PubMed Central

Clear cell odontogenic carcinoma is a rare odontogenic tumor occurring predominantly in posterior mandible during 5th-7th decades with a female predilection. It is a potentially aggressive tumor, capable of frequent recurrences and loco-regional and distant metastases. Till date, only 73 cases have been reported in the literature. Current case is of a 55-year-old woman with tumor mass extending from canine to molar region on the left maxillary arch. Being locally aggressive tumor with the capacity to metastasize, it demands to be distinguished from other primary and metastatic clear cell tumors of the oral and maxillofacial region. A brief compilation of the reported cases is being attempted in the current article to better understand the behavior of the tumor.

Swain, Niharika; Dhariwal, Richa; Ray, Jay Gopal

2013-01-01

210

Aggressive osseous commitment result by keratocyst odontogenic tumour: case report, radiographic and clinical standpoints  

PubMed Central

Keratocystic odontogenic tumour (KCOT) previously known as odontogenic keratocyst was recently classified as a benign lesion characterized by an infiltrating pattern, local aggressiveness with the propensity to recurrence. It is thought to arise from the dental lamina. Pain is usually not associated with KCOT until swelling occurs, and it commonly affects the posterior mandible. Multiple KCOT are associated with nevoid basal cell carcinoma syndrome. This study reports an aggressive case of KCOT with destruction of the osseous tissue of the mandible, accentuated face asymmetry, dysphagia and dysphonia. It was managed with a defined protocol which entailed diagnosis, treatment with enucleation along with peripheral ostectomy and rehabilitation. A long-term follow-up schedule was provided to the patient to observe the recurrence behaviour of this cyst. In postoperative phase, no complication was noticed regarding wound healing and recurrence.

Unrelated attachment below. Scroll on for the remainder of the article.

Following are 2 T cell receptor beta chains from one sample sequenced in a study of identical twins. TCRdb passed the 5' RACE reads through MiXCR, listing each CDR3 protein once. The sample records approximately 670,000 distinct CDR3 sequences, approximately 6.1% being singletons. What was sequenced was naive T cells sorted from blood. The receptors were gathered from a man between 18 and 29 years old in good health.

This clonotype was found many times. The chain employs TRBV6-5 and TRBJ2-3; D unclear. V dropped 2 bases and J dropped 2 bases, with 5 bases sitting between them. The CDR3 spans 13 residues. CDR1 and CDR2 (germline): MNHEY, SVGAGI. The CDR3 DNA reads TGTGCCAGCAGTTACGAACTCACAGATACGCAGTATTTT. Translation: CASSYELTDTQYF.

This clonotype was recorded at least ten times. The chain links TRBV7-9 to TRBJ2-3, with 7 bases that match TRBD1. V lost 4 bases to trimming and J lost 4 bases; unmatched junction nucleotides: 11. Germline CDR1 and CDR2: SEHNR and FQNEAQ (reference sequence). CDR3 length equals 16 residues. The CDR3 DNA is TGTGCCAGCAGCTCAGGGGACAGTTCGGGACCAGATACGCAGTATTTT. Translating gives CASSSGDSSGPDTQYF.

Cardoso, Gerusa O.M.; Matta-Neto, Edgard; El Achkar, Vivian N. R.; Niccoli-Filho, Walter

2013-01-01

211

Cutaneous draining sinus tract of odontogenic origin: unusual presentation of a challenging diagnosis.  

PubMed

A 44-year-old woman presented with a chronically draining lesion on her cheek just lateral to the nasofacial sulcus. The lesion was refractory to treatment with oral antibiotics. Physical examination revealed poor dentition, and a panoramic radiograph demonstrated periapical abscesses in the maxillary right lateral incisor and canine. A diagnosis of cutaneous fistula of odontogenic origin was made, and the patient was treated with tooth extraction. The cutaneous fistula subsequently resolved. Intraoral examinations and radiographs are critical for making the diagnosis of cutaneous draining sinus tract of odontogenic origin. Many patients undergo unnecessary surgical therapies before having the correct diagnosis made, but root canal therapy or surgical extraction is the treatment of choice. A dental origin must be considered for any chronically draining sinus of the face or neck. PMID:15759963

Sheehan, Daniel J; Potter, Brad J; Davis, Loretta S

2005-02-01

212

Comparative in vitro activity of faropenem and 11 other antimicrobial agents against 405 aerobic and anaerobic pathogens isolated from skin and soft tissue infections from animal and human bites  

Microsoft Academic Search

Faropenem, a new oral ?-lactam agent with a penem structure, was very active against 405 aerobic and anaerobic bite isolates. It inhibited 232 of 236 (98%) aerobic isolates, including all Pasteurella spp. and Eikenella corrodens at ?0.25 mg\\/L, and 164\\/169 (97%) anaerobic isolates, at ?1 mg\\/L. The 10 isolates that required ?2 mg\\/L for inhibition were one strain each of

Ellie J. C. Goldstein; Diane M. Citron; C. Vreni Merriam; Yumi A. Warren; Kerin L. Tyrrell; Helen T. Fernandez

213

Clear cell variant of calcifying epithelial odontogenic tumor of maxilla: Report of a rare case.  

PubMed

The calcifying epithelial odontogenic tumor (CEOT) is a rare benign tumor of the jaws. Pindborg's tumor having clear cells is extremely rare. Twelve central lesions have been reported of which only three cases have occurred in maxilla. Clear cell variant is a distinct entity, has more aggressive biological behavior and higher chances of recurrence. Hence it is important that presence of clear cells be included in histopathological diagnosis. Here we present a rare case of clear cell CEOT having aggressive behavior. PMID:24574681

Badrashetty, Dinesh; Rangaswamy, Shruthi; Belgode, Niranjan

2013-09-01

214

Diagnostically Challenging Epithelial Odontogenic Tumors: A Selective Review of 7 Jawbone Lesions  

Microsoft Academic Search